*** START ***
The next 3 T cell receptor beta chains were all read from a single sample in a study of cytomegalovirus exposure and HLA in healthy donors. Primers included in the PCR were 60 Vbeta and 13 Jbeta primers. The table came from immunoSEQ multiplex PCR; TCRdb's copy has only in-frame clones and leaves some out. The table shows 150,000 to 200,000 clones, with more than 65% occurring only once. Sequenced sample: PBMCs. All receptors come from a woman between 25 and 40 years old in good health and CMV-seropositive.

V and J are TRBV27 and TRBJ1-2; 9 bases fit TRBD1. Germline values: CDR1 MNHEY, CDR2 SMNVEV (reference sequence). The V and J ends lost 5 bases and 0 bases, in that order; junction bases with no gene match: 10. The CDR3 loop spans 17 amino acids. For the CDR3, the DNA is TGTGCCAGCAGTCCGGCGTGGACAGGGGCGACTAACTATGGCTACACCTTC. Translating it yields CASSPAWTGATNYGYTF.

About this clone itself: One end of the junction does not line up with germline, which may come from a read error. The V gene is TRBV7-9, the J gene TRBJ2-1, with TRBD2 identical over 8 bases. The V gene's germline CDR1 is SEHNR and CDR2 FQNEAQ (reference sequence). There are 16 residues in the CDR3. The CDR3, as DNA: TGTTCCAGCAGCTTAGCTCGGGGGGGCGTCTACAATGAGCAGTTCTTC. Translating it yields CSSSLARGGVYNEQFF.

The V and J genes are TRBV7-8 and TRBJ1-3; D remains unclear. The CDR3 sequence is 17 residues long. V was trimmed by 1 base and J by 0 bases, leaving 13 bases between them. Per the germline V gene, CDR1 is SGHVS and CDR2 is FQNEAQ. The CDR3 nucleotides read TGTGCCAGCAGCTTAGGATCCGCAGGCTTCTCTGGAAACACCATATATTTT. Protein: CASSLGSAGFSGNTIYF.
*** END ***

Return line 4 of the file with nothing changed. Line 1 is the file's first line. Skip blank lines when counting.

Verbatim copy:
The V and J genes are TRBV7-8 and TRBJ1-3; D remains unclear. The CDR3 sequence is 17 residues long. V was trimmed by 1 base and J by 0 bases, leaving 13 bases between them. Per the germline V gene, CDR1 is SGHVS and CDR2 is FQNEAQ. The CDR3 nucleotides read TGTGCCAGCAGCTTAGGATCCGCAGGCTTCTCTGGAAACACCATATATTTT. Protein: CASSLGSAGFSGNTIYF.